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LibraryThing member LukeS
A close, damp, green, cynical, and very real recounting of a young woman's hallucinating vision of the Blessed Virgin in a rain forest in the Pacific Northwest. The most telling part is the speed with which the faithful gather for this purportedly concrete manifestation. The use of chat rooms and
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Web forums leads to a camper city forming overnight on the site.

Guterson is genuine, vivid, and unblinking in portraying the various players. And the cupidity - both in its lustful and avaricious meanings - shows through in this closely- and well-observed story.
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LibraryThing member kateiyzie
Loved Snow Falling on Cedars, but not this book. A homeless girl "sees" the Virgin Mary. Lots of boring in-betweens.
LibraryThing member hockeycrew
I was hoping for something more along the lines of Snow Falling on Cedars, I didn't get that. Perhaps I'm a skeptic anyways, but I never found any descriptions of visions to be convincing. Perhaps it was ment to be that way. If you want a good David Guterson book, read Snow Falling on Cedars, not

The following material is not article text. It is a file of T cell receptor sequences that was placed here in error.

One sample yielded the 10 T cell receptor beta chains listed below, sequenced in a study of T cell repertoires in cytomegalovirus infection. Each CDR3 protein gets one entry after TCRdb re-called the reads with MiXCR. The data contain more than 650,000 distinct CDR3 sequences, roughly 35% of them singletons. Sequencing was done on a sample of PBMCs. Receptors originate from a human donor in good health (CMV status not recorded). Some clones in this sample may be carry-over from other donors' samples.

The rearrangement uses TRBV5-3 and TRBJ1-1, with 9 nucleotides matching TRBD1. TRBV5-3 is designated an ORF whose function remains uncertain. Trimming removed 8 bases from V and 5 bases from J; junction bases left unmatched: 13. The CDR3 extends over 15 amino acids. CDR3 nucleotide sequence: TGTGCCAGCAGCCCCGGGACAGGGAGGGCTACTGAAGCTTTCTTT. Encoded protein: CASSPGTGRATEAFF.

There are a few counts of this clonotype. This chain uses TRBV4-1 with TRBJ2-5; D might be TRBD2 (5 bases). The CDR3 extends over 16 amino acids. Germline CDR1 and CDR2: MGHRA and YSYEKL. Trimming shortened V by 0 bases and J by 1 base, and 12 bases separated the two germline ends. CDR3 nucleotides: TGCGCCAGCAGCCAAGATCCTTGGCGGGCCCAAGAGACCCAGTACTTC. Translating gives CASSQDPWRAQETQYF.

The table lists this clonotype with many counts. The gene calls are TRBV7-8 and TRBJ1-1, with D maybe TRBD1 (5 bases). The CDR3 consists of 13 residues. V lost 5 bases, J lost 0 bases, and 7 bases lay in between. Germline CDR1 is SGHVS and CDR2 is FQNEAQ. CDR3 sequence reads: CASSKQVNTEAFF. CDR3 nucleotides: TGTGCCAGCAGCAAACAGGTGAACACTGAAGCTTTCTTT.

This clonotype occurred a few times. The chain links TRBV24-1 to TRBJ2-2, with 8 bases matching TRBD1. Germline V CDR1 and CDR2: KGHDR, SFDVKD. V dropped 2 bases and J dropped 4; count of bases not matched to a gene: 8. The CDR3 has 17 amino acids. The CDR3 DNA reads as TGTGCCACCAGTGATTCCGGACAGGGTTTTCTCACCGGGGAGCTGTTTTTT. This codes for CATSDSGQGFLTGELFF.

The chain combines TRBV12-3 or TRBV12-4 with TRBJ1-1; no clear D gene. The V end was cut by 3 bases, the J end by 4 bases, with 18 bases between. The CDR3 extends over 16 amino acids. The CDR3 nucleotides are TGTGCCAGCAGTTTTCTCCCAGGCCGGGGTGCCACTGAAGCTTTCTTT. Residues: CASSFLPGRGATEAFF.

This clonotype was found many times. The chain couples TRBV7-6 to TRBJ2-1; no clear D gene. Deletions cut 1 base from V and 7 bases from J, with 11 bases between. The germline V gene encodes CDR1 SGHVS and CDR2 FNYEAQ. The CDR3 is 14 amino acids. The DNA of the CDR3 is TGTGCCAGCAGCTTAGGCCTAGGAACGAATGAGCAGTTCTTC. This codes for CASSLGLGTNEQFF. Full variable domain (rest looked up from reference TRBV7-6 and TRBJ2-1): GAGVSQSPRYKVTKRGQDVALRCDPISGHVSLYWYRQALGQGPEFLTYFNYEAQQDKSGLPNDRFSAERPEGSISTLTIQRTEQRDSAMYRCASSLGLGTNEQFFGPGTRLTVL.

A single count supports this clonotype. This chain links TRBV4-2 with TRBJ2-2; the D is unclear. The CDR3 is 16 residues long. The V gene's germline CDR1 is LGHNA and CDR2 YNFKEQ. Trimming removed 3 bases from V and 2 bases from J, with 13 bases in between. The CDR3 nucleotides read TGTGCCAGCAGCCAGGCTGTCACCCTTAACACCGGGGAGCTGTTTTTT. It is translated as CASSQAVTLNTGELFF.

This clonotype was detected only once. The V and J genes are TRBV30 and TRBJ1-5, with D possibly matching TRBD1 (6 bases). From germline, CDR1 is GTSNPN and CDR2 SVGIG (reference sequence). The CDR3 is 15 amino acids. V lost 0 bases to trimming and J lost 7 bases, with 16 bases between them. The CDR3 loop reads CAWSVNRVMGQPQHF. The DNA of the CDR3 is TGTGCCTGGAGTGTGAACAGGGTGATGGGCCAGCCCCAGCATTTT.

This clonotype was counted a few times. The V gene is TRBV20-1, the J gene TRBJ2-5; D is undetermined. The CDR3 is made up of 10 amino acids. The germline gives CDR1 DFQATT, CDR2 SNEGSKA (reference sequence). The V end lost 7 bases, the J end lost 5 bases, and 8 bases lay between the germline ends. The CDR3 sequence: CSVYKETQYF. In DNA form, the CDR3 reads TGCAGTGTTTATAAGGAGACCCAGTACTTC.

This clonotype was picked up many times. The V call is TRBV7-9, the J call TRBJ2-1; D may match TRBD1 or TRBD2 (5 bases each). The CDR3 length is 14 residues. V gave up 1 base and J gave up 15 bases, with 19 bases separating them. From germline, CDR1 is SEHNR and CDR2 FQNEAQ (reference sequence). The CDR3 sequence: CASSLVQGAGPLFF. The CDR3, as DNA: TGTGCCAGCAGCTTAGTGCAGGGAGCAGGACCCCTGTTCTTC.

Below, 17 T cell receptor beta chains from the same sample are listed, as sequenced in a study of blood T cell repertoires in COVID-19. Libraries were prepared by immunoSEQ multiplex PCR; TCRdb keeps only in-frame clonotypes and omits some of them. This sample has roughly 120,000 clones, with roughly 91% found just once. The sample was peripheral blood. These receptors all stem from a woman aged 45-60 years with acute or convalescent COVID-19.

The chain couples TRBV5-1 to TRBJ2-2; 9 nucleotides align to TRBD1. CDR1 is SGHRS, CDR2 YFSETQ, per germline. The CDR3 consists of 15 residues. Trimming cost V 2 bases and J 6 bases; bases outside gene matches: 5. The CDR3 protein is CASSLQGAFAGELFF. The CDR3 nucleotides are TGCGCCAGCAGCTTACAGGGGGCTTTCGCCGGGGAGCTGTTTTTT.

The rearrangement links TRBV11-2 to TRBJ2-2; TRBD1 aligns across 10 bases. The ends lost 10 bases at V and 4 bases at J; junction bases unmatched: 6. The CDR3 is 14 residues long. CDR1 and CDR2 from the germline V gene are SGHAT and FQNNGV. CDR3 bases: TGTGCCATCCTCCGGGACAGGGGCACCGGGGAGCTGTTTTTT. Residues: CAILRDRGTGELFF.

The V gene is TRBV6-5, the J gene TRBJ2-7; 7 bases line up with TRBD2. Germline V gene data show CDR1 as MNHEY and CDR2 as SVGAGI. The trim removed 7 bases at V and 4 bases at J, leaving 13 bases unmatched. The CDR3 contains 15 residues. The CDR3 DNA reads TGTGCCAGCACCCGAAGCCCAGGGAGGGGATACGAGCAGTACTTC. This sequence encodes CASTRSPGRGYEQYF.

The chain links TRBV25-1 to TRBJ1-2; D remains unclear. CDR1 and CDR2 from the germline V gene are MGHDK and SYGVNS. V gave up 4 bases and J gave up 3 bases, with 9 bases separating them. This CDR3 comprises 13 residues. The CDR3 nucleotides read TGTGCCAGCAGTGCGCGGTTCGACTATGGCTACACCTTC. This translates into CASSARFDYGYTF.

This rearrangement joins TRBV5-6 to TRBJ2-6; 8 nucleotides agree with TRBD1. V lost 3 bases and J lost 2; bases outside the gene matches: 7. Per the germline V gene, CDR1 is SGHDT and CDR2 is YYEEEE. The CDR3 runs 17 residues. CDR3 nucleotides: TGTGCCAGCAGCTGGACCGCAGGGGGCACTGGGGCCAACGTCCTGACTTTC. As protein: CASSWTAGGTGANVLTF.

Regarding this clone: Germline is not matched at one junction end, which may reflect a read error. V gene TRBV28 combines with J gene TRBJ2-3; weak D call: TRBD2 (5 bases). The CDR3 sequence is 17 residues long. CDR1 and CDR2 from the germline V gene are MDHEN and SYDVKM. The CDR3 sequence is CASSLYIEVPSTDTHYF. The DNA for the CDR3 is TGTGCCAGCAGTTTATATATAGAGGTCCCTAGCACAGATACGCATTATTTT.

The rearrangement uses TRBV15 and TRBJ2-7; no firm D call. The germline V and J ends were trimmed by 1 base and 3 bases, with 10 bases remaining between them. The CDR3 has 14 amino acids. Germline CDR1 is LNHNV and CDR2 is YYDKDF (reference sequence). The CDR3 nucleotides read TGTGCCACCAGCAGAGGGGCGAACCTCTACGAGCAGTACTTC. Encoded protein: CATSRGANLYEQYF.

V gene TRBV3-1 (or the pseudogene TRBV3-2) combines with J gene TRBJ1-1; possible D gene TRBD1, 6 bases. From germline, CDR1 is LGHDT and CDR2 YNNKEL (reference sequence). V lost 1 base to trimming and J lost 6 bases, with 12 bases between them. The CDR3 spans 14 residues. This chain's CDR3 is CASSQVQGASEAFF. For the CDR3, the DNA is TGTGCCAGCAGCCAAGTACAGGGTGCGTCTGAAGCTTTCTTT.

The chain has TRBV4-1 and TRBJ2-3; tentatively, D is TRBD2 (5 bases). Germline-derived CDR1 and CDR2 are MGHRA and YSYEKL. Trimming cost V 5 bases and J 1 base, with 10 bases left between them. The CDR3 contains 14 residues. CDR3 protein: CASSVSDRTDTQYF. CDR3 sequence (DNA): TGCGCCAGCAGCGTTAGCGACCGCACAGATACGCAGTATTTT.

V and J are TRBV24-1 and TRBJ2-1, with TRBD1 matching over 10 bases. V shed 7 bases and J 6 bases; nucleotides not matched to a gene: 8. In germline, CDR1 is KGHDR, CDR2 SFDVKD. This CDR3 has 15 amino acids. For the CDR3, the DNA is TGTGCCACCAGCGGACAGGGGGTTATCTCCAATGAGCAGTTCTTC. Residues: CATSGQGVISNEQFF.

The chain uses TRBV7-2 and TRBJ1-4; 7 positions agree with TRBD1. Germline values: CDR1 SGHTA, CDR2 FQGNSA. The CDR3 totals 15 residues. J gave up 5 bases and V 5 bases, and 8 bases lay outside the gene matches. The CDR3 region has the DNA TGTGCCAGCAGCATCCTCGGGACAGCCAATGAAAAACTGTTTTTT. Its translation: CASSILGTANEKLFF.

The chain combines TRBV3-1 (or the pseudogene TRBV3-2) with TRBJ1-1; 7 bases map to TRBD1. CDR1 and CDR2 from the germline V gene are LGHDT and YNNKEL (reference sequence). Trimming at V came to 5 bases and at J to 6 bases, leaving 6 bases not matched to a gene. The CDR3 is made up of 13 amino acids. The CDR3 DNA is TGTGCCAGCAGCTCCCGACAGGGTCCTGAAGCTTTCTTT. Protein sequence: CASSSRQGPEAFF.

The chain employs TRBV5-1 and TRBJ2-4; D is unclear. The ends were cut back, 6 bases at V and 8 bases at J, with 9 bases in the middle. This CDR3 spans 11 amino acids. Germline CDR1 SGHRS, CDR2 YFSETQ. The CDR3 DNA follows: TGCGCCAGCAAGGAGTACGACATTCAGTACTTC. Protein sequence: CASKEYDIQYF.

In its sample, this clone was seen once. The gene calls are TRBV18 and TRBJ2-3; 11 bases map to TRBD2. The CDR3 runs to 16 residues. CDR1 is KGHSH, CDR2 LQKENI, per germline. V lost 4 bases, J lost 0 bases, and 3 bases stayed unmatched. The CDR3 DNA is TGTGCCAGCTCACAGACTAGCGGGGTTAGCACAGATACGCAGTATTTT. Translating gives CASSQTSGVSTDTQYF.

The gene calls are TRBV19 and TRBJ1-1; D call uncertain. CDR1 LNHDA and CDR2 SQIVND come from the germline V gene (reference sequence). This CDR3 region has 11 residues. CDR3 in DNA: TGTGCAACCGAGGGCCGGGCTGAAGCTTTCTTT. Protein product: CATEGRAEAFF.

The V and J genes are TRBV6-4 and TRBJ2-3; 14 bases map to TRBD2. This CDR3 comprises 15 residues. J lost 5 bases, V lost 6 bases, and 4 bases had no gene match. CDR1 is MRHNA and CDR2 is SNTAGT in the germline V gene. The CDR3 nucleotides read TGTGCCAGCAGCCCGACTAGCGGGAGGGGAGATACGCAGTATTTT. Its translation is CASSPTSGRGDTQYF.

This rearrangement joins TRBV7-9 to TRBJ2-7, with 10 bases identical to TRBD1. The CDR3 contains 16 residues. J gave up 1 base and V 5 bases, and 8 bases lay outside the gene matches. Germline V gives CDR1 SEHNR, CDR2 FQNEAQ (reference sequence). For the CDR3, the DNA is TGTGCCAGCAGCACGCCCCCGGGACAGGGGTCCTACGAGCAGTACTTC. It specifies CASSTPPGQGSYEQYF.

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this one.
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LibraryThing member rexmedford
Guterson is a fine writer....and his previous works have set a high bar. This book was a bit unique in style, and I enjoyed that. However, the characters and storyline were not so gripping, although they were very real and devleped well. This book is not in the same league as "Snow Falling on
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Cedars", but perhaps it was written not to be.....a different effort to be judged differently. A book I will recommend, but a hint to the new reader to expect something new from this author.
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LibraryThing member LisMB
This book was enjoyable and very thought inspiring. I was slightly uncomfortable with the several self intimate parts of the book however. Other than that a great read
LibraryThing member edwinbcn